Thursday, June 14, 2012

Scott Tucker to succeed Norman Scribner at Washington Choral Arts Society

 I recently was contacting Scott Tucker of Cornell to let him know I would be in the Ithaca, NY area this November (the Ithaca College Choral Festival has commissioned me for a work for their great fall festival) when I found out from Scott that he is leaving Cornell to succeed Norman Scribner as director of the Choral Arts Society in Washington. Wow- what an amazing appointment for Scott! I wish him much success. I especially love to hear that Scribner is handing over his group graciously and lovingly to Scott.

Here is a Washington Post article about the appointment:

Scott Tucker to succeed Norman Scribner at Choral Arts Society

Courtesy of Cornell University Glee Club - Scott Tucker will be the new music director of the Choral Arts Society.

The Choral Arts Society has announced the successor to Norman Scribner, who is retiring as planned at the end of this season from the chorus he founded 46 years ago. And he’s not anyone most people in Washington have heard of.
Scott Tucker, the choral director at Cornell University since 1995, is retiring from his tenured position leading the university’s choruses to take over from Scribner.

“I was craving a new adventure, a new challenge,” said Tucker, 55, of his impending career change, which takes effect at the start of the 2012-13 season.
“Conducting is educational, no matter who you are working with,” he said, “even in the professional world.” He added, “My students at Cornell are not music majors. They’re very bright, motivated students who see music as a release, more than anything, but who bring to it such passion and intelligence. I don’t see that as being so different” than the Choral Arts Society. Furthermore, he will have more consistency with the singers in Washington as opposed to a student group: “As soon as they’ve perfected it all, they graduate.”
Tucker was one of four finalists who came in this season to work with the 170 members of the amateur chorus after Scribner, now 76, announced his retirement in August 2010. The search for his successor became an international one, with about 80 applicants. Tucker applied cold, without any inside connections.
“It’s such a surprise for all of us,” said Debra Kraft, the executive director of Choral Arts, speaking yesterday after the board’s unanimous and rapid confirmation of Tucker’s official appointment. “It came from a source we never expected.”

Tucker’s experience includes fundraising (of particular interest in today’s climate), commissioning new work — he commissioned more than 30 new pieces while at Cornell, including works by Augusta Read Thomas, Chen Yi and Libby Larsen — and world music. He spent part of a sabbatical year in South Africa, learning traditional music by rote from an expert who requested that he not write anything down, saying, according to Tucker, that “those staff lines are like prison bars to the music.”
“The freedom with which you sing that kind of music,” Tucker said, “can be directly applied to [Bach’s] B minor mass or [Beethoven’s] Missa Solemnis. Maybe not the vowels, but the spirit.”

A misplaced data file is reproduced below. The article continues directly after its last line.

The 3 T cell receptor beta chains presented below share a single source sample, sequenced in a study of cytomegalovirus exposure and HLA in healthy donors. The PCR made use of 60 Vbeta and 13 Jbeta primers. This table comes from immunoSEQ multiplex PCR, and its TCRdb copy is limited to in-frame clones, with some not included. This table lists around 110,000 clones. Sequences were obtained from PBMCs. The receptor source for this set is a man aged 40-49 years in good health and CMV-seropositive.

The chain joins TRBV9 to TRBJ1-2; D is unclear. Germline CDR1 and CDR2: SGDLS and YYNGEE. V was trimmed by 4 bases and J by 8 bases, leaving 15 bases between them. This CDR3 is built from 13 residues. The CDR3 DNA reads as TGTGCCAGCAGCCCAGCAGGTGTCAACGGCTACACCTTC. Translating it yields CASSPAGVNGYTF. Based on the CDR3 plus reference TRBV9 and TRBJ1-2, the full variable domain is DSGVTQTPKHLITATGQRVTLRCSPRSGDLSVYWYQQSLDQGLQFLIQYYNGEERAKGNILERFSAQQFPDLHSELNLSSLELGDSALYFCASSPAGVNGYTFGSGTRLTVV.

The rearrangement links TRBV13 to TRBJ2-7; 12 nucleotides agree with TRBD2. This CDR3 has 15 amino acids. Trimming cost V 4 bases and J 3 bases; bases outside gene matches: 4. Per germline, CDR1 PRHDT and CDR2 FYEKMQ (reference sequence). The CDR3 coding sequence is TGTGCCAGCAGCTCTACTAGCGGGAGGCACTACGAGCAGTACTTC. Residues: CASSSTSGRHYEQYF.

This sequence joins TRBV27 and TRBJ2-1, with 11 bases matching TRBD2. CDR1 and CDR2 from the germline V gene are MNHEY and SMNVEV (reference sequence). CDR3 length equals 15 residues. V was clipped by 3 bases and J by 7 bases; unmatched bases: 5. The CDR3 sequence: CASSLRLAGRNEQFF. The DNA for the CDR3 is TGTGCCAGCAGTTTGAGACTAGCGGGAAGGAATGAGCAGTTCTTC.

The Choral Arts Society, founded in 1965, has long been a flagship chorus in a choral-oriented city. It has worked with generations of National Symphony Orchestra conductors and other leading artists, including Mstislav Rostropovich, Christoph Eschenbach and Valery Gergiev (with whom the chorus recorded Mahler’s 8th Symphony in London in 2008). In August and September, it will be touring Europe with Leonard Slatkin in performances and a recording of Berlioz’s Requiem.

All four of Washington’s big symphonic choruses have experienced sea changes in recent years as their music directors approached retirement age. The Master Chorale of Washington shut down in 2009; two years earlier, the Washington Chorus ushered out its longtime director, Robert Shafer, and eventually hired the 40-something Julian Wachner. (Shafer promptly founded the City Choir of Washington, now in its fifth season.) The Cathedral Choral Society is seeing major staff changes this season, although J. Reilly Lewis remains at the musical helm.

In this climate of transition, Scribner wanted his succession to proceed smoothly. He presided over the search without actually involving himself in the decision-making process. “It’s been wonderful, reassuring to everyone,” Kraft said, “to know that the process had his blessing but not his interference.”
“It’s almost like a parent watching a child and hoping they’ll pick the right mate to marry,” she said. “You can’t do an arranged marriage, but you hope they’ll pick the right one.”

In a statement, Scribner said, “It is a joy for me to welcome Scott Tucker as the new artistic director of Choral Arts.” His successor’s talents, he added, embrace “an intense natural musicality, a consummate technique, a fabulous ear, and a vast reservoir of knowledge and experience in virtually all periods and styles, together with a clear vision for the future of music in our own time. . . . Scott’s appointment heralds a brilliant new era in the Choral Arts Society’s pursuit of excellence in the choral arts.”